Registered with the Registrar of Newspapers for India under R.N.I 53640/91
Vol. XXV No. 9, August 16-31, 2015
Young Rajamma, the journalist.
Rajalakshmi (Rajamma, to most) Parthasarathy is a woman with many talents. She has left her mark on journalism, theatre, social causes and restoration of temples, besides playing a major role in education. The school she started, Padma Seshadri Bala Bhavan (PSBB), has grown into a group of institutions of higher secondary education of high repute in Chennai today. Her life, however, goes beyond education, and her contribution to art and culture equals her promotion of the cause of education.
In the field of arts, Rajalakshmi chose to bask in the shadow of her late husband Y.G. Parthasarathy, a passionate player in Tamil theatre, popularly known as YGP. Many know her, therefore, as Mrs. YGP without the least idea of her given name.
She was the first woman journalist to enter the portals of The Hindu, “the staid and sedate newspaper”, as her biographer Lakshmi Devnath puts it in A Class Apart. She was just 25 when, as Rashmi, she provided comfort to anxious women in an ‘agony aunt’ column What Should I Do? in Sport & Pastime (1948 – 1967), a weekly of The Hindu. Donning another pseudonym, ‘Jalak’, she wrote in Tamil for Kumudam and as ‘Sumangali’ for Swadesamitran. Women’s Corner was her column providing a rational slant to women’s issues. She also wrote on fashion trends in Sport & Pastime. A compilation of her columns has been published as a book, Stree. “I was a rebel. I didn’t like old-fashioned ideas.” she says. In one of her columns, she wrote tips for career girls as early as 1950 when very few women were part of the workforce. In it, she cautioned the secretary to be firm with the ‘flirtatious boss’, advised the receptionist to be tactful and told the teacher ‘not to be frightened’. At the same time she asked the teacher not to be ‘carried away by your colleague’s charms’.
She built impressive credentials as a journalist before moving on to other spheres of activity.
Rajamma’s childhood was shaped by her mother Alamelu from whom she drew inspiration and imbibed a host of qualities, the most prominent being the ability to take control of any situation. She says, “My mother was broadminded, but an orthodox woman steeped in our culture.” Absorbed in books, Rajamma developed a sharp mind, and went on to become the first woman graduate in the family.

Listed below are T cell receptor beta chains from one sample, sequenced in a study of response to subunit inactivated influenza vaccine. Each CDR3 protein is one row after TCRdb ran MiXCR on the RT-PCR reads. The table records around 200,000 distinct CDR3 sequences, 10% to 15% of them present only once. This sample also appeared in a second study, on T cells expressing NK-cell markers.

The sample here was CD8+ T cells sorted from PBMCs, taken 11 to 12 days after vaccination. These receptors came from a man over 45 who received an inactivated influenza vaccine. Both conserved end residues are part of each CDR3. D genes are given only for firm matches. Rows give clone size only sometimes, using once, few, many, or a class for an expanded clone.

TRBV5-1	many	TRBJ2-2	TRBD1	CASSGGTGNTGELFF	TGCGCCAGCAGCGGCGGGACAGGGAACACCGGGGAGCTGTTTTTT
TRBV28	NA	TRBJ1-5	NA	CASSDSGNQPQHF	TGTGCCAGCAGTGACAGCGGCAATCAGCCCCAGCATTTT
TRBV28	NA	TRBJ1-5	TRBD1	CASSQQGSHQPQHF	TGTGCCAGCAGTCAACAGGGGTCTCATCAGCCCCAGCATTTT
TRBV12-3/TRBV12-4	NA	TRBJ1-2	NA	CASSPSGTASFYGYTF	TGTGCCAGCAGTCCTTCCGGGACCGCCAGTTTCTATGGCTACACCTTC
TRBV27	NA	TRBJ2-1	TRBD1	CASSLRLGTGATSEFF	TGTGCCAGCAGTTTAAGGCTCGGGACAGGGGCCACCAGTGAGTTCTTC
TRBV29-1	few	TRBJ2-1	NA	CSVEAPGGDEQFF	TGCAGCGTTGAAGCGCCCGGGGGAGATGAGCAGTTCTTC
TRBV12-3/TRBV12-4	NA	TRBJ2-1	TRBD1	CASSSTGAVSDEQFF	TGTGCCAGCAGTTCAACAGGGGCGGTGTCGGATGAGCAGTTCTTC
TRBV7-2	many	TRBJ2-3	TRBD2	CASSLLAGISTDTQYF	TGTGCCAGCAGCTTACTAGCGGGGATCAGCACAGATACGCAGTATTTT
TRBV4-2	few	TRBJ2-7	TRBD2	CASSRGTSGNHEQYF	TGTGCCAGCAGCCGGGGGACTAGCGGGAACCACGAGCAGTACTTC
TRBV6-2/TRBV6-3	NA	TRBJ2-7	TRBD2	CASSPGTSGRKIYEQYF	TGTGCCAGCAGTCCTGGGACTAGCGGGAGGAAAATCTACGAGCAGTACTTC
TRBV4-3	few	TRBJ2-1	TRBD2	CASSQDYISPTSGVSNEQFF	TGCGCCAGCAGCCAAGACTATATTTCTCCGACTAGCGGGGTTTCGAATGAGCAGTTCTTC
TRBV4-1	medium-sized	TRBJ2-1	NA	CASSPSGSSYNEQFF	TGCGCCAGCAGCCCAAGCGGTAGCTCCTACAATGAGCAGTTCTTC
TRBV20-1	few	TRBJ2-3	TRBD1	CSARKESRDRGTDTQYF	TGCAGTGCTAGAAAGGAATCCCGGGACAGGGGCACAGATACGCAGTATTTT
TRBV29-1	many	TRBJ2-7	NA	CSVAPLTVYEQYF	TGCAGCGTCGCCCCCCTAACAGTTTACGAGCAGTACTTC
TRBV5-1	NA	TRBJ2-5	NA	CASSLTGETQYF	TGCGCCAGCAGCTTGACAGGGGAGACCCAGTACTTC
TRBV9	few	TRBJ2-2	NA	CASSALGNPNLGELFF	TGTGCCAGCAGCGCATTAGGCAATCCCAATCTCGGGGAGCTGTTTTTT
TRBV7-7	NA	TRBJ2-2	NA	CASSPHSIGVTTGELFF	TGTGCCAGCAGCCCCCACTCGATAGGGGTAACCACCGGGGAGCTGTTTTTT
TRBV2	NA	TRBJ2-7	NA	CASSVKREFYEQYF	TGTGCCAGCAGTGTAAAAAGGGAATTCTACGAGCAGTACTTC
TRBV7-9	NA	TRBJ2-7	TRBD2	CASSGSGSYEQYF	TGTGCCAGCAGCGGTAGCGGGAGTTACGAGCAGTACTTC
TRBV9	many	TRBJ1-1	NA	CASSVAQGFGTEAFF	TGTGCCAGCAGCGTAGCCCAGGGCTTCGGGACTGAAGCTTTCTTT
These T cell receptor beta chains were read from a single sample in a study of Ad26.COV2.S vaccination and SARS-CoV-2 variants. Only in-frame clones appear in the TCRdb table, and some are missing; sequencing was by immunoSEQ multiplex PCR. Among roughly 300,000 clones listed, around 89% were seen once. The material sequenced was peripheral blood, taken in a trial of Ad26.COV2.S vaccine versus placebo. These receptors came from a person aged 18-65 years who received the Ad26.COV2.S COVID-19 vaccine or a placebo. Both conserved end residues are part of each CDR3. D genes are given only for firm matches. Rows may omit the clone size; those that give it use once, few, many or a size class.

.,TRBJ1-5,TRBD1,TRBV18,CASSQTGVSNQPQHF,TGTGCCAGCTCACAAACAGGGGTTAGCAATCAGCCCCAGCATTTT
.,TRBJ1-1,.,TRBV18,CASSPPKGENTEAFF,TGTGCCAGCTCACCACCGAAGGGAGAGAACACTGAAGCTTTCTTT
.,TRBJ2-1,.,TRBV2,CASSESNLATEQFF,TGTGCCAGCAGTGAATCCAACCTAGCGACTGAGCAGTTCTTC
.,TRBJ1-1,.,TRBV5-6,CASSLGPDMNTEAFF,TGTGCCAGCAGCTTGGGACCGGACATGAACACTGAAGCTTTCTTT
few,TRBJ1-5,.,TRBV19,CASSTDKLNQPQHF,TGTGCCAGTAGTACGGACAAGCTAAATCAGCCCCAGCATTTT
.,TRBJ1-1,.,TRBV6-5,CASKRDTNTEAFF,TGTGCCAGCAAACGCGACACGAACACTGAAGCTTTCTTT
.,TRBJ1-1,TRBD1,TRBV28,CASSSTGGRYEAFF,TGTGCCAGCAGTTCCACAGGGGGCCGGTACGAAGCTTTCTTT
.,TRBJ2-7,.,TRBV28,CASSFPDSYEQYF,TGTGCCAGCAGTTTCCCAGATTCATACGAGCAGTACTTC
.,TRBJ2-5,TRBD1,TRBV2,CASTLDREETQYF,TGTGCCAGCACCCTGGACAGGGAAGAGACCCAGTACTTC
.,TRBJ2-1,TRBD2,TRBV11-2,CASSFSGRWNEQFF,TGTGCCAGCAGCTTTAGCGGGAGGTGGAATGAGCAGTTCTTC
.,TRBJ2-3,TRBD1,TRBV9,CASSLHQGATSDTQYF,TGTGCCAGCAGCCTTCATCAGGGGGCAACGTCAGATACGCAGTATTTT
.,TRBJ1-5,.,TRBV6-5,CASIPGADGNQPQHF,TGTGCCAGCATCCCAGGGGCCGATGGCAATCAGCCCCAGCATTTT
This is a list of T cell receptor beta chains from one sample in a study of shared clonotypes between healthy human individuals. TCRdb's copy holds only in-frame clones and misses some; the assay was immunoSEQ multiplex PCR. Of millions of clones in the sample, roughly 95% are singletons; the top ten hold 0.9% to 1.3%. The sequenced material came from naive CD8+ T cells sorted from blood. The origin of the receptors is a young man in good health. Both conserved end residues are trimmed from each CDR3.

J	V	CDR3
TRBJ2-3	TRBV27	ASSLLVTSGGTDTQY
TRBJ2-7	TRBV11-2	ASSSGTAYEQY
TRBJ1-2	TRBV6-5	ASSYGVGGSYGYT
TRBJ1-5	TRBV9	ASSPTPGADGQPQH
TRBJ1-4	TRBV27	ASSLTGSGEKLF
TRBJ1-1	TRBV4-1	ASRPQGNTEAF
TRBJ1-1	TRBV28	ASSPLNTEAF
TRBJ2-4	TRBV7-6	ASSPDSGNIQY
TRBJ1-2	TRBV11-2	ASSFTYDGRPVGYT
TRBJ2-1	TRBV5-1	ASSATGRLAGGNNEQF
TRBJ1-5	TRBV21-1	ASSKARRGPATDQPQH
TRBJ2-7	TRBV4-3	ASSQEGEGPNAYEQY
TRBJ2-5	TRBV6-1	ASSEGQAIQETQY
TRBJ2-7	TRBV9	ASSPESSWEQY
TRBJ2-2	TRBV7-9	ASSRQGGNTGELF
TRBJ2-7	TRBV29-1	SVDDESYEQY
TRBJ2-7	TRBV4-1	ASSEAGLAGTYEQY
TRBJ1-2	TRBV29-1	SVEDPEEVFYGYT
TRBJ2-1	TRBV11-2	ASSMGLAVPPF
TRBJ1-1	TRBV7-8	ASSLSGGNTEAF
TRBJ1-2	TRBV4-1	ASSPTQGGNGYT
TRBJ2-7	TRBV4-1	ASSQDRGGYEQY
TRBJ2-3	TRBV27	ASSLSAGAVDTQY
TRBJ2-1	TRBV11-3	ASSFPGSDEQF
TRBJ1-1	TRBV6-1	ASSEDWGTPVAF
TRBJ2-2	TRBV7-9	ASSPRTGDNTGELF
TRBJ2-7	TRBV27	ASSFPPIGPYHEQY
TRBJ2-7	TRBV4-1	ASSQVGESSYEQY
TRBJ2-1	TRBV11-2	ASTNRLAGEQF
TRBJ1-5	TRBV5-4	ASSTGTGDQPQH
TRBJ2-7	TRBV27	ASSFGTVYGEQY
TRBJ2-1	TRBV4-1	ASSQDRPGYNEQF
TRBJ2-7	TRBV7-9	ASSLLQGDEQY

The UAA troupe – Cho Ramaswamy, Mrs. YGP, A.R. Srinivasan, Y.G. Mahendra and others – with the then Chief Minister M.G. Ramachandran
Yechan Gunja Parthasarathy (YGP) entered her life by accident while she was in college. She was a source of solace and strength for Vaidehi, her close friend at college and YGP’s sister, who was undergoing problems as a result of her love marriage that had displeased her in-laws. An innocuous letter of gratitude from YGP kicked off what was to become a lifelong association. Not long afterwards, the book-loving introvert. Rajalakshmi, became the life partner of the witty and ebullient extrovert YGP. As a result of the association, she too became a connoisseur of the arts.
* * *
Back from Delhi, YGP was acting at Suguna Vilasa Sabha (SVS) in 1948, where he spotted ‘Pattu’ (Padmanabhan) – a fellow actor and scriptwriter with a flair for comedy writing. They struck a close friendship. Recalling the time, Rajamma says, “He was not happy as there were few opportunities and SVS did not encourage theatre after some time.” Seeing the duo’s common passion for theatre, she suggested that they start a troupe on their own. Thus was born the Tamil theatre group United Amateur Artistes (UAA) in 1952. UAA was known for introducing English mixed with colloquial Tamil. It encouraged women actors to come on stage. Cut dialogues – stopping a dialogue mid-sentence countered by another – was another highlight of UAA’s plays. Critics slammed it, but audiences loved it. Every UAA script was vetted by Rajamma: YGP would never finalise one without her feedback. It Happened at Midnight was UAA’s first production. Yaman Emaandan, Never Say Die and Pavam Balaraman are some of the group’s social comedies, a genre that UAA had developed a niche for.